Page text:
A combination of anti-cancer drugs is used to destroy the cancer cells. The treatment is normally given every one to three weeks. The exact combination and number of courses depends on the response of the tumour and the risk group. The risk group takes into account the stage, type of tumour, where it is and the age of your child. Some children will need high-dose chemotherapy with a stem cell transplant.
If your child takes part in a clinical trial, the treatment is explained in more detail in the specific trial information sheet. An outline of the treatment will be provided in the form of a ‘road map’.
An operation may be needed to remove residual tumour following chemotherapy, if the tumour can be removed easily without damaging other tissues.
Radiotherapy may be needed if surgery is not possible, where there is tumour left behind after surgery, in some limb tumours and those which show certain histological features. See the Children’s Unit booklet Radiotherapy treatment for more details on this type of treatment.
Clinical trials are medical research trials involving patients that are carried out to try and find new and better treatments. In cancer, clinical trials are most commonly used to try and improve different forms of treatment such as surgery, radiotherapy or chemotherapy.
The treatment being tested may be aimed at:
improving the number of people cured (for example, trying new types of surgery or chemotherapy)
relieving symptoms of the cancer
relieving the side effects of treatment
improving the quality of life or sense of well-being for people with cancer.
Clinical trials may also involve research aimed at understanding more about the tumour’s biology. You may be asked to allow us to do research on the tumour sample removed at surgery, or on blood samples.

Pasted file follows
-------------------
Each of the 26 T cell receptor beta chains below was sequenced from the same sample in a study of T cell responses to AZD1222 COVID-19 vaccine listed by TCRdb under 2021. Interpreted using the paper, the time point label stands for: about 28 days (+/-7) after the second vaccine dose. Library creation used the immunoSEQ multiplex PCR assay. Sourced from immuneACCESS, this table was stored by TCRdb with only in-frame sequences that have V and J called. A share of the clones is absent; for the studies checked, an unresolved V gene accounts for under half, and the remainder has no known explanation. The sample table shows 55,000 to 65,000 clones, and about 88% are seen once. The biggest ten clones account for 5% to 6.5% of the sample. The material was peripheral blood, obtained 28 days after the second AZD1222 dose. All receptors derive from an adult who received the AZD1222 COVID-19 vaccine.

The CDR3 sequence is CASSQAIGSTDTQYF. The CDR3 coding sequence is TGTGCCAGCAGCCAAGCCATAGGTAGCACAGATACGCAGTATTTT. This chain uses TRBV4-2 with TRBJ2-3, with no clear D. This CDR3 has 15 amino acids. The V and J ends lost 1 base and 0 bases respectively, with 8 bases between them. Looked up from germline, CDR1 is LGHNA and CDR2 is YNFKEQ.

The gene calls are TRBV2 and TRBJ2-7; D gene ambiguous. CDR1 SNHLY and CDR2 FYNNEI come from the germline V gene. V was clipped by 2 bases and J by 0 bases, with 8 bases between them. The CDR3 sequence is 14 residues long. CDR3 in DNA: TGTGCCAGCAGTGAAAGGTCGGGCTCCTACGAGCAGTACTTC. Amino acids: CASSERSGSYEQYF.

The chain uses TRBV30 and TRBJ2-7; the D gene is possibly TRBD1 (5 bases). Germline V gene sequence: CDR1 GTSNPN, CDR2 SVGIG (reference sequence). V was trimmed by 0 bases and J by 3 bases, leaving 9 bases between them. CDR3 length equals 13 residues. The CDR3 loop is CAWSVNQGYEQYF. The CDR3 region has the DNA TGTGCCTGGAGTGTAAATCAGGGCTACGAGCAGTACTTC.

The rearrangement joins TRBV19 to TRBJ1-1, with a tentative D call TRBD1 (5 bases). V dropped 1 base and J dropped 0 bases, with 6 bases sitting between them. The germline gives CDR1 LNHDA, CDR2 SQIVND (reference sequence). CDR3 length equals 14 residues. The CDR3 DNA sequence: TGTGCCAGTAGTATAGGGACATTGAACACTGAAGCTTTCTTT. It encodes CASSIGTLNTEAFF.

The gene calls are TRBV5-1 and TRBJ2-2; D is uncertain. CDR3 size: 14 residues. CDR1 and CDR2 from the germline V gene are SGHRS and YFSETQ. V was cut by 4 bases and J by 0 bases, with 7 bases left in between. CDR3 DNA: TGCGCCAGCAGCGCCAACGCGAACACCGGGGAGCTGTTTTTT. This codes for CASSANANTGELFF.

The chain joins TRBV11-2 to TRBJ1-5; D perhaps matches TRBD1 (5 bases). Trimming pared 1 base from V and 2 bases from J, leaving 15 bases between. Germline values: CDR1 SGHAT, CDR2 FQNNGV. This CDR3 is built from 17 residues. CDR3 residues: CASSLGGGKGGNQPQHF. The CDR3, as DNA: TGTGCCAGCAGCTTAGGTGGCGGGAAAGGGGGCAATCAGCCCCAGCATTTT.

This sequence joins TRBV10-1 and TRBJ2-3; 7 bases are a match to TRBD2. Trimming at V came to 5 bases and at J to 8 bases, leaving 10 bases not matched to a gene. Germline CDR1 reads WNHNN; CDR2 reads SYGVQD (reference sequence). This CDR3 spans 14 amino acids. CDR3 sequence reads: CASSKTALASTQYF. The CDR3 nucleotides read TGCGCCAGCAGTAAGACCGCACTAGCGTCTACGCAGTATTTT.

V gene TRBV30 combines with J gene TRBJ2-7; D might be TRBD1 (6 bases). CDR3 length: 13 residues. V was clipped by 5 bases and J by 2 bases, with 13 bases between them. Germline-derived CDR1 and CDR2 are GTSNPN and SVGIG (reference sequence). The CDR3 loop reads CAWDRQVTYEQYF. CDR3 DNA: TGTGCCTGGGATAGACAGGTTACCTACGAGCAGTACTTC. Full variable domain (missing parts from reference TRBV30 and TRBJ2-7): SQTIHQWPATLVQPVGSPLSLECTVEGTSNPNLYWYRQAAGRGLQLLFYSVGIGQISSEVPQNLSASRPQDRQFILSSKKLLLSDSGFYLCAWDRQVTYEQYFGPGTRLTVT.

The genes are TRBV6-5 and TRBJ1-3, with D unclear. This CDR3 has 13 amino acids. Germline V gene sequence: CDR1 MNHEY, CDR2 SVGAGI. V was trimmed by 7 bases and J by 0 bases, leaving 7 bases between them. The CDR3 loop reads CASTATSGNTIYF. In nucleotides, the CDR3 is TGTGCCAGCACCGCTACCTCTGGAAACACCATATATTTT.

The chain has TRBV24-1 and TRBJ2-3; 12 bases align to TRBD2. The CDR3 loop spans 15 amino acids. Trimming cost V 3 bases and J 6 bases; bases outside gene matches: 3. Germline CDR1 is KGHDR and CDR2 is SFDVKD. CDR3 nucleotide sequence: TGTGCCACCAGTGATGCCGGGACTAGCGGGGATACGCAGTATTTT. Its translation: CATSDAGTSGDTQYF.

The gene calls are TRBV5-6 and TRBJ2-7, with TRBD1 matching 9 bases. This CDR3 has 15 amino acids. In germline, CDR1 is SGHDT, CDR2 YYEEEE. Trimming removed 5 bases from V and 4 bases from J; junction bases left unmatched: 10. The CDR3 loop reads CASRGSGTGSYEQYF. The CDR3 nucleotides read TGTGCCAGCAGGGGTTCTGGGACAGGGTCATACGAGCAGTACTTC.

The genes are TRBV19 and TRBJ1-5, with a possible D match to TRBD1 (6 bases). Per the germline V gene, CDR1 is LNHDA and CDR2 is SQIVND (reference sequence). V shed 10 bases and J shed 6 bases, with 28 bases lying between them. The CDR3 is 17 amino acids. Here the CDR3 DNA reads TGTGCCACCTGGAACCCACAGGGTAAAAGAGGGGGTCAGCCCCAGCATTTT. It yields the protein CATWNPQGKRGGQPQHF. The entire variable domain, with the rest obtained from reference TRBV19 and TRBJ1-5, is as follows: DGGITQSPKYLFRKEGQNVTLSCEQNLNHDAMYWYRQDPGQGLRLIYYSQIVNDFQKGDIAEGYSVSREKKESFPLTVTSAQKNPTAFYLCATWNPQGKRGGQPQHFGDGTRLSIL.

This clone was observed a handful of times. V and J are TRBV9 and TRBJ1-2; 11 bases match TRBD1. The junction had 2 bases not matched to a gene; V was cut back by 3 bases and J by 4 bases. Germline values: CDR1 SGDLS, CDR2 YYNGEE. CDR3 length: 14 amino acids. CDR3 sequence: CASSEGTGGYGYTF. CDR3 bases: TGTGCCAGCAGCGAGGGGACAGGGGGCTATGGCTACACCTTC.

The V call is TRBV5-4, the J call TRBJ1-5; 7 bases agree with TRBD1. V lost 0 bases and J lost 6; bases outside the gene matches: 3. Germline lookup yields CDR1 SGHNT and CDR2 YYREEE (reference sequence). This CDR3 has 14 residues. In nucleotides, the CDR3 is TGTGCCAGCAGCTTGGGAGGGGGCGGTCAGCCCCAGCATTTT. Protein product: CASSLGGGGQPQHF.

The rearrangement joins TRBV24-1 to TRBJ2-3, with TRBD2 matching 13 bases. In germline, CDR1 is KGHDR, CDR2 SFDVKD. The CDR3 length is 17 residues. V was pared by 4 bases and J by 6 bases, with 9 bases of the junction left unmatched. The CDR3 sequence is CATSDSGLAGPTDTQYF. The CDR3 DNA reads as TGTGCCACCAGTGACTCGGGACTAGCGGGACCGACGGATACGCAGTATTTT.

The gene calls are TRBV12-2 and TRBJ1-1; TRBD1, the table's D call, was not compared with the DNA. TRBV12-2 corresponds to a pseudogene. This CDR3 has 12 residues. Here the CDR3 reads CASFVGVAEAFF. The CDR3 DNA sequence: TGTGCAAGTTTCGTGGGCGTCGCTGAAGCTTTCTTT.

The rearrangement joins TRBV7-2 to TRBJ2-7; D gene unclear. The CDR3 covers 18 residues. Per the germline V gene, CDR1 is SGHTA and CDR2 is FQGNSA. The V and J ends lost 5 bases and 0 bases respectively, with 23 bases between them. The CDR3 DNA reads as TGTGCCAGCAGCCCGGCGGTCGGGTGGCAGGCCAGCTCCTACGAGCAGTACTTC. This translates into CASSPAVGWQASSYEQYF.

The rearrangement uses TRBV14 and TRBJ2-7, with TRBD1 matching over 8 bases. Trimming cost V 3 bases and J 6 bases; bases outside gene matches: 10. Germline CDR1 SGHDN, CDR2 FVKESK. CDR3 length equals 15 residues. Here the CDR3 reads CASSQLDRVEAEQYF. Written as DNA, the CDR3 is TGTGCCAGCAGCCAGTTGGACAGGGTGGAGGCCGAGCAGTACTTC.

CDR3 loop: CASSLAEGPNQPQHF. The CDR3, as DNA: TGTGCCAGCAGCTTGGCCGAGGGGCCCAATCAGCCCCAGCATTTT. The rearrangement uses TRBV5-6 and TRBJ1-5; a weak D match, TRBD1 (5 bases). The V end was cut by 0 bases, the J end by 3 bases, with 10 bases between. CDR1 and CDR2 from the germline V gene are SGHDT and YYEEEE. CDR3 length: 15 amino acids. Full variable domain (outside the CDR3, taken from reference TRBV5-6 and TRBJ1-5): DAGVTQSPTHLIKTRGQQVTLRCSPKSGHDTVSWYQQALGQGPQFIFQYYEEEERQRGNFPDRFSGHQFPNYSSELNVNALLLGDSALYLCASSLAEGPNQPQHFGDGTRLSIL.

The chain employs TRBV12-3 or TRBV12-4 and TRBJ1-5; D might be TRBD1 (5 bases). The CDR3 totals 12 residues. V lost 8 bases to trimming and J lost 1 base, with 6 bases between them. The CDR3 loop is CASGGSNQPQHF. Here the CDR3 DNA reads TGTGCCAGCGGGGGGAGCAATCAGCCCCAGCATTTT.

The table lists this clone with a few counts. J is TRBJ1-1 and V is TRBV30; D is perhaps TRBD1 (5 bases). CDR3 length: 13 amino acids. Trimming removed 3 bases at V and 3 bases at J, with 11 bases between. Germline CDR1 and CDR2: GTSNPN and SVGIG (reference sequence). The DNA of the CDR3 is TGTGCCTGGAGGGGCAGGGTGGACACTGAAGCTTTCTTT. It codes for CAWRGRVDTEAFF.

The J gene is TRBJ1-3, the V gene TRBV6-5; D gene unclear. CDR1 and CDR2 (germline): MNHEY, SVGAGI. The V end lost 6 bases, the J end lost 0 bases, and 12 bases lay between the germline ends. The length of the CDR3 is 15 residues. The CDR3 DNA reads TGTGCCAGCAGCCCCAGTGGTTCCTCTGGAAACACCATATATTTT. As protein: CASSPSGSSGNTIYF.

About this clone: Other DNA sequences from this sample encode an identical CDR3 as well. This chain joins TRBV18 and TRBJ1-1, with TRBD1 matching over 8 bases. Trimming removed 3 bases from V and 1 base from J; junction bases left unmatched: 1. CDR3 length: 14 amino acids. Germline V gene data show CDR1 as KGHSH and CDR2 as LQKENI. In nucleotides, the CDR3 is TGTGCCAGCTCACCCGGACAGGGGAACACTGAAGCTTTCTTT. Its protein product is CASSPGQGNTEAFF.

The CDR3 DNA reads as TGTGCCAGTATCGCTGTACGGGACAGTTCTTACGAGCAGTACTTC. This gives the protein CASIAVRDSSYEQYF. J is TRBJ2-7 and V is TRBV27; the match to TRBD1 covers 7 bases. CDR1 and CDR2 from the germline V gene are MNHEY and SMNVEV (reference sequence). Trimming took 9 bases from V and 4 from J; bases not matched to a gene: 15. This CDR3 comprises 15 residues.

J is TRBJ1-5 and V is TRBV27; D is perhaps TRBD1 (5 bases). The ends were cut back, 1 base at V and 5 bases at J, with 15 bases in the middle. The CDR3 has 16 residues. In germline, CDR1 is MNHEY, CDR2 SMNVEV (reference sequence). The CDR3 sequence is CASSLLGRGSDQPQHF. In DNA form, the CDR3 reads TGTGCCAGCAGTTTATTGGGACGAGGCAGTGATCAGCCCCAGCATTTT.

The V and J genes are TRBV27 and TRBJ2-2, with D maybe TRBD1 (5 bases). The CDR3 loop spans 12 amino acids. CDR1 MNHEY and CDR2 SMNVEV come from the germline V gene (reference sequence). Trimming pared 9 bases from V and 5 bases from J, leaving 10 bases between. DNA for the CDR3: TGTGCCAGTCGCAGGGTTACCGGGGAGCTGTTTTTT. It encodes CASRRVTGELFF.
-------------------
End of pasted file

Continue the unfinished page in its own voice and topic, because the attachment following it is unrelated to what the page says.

Well-run clinical trials have led to a significant improvement in the treatment of children with cancer. If you are asked to consider entering your child into a clinical trial you will be given specific information about the trial before deciding whether to take part.
Effects of treatmentAbout two thirds of children with soft-tissue sarcomas are cured, however for the individual child this depends on the risk group and whether the tumour has spread.
General side effects of chemotherapy
Bone marrow suppression (myelosuppression)
Chemotherapy drugs decrease the production of blood cells by the bone marrow for a variable period of time. This results in low red blood cells (anaemia), low white blood cells (neutropenia) and platelets (thrombocytopenia). Your child may need blood or platelet transfusions and will be at increased risk of infections. The doctors and nurses caring for your child will tell you more about these side effects.
Nausea and vomiting
Some of the chemotherapy drugs used may make your child feel sick or vomit. We will give anti-sickness drugs at the same time to stop nausea and vomiting. These are usually very effective.
Temporary hair loss is common.
For details of the side effects of individual drugs please see Macmillan specific drug information leaflets.
What are the possible long-term effects of treatment?
A small number of children develop side effects many years later because of the treatment they have received. These include growth problems, impaired heart and kidney function, impaired fertility and a small risk of developing a second cancer later in life. Teenage boys have the option to store sperm for use in later years.
About five years after treatment finishes we will transfer your child’s care to our long-term follow-up clinic. Your child will be seen at regular intervals in this clinic, indefinitely, so that we can help with any long-term effects of the treatment.
by the Royal Marsden NHS Foundation Trust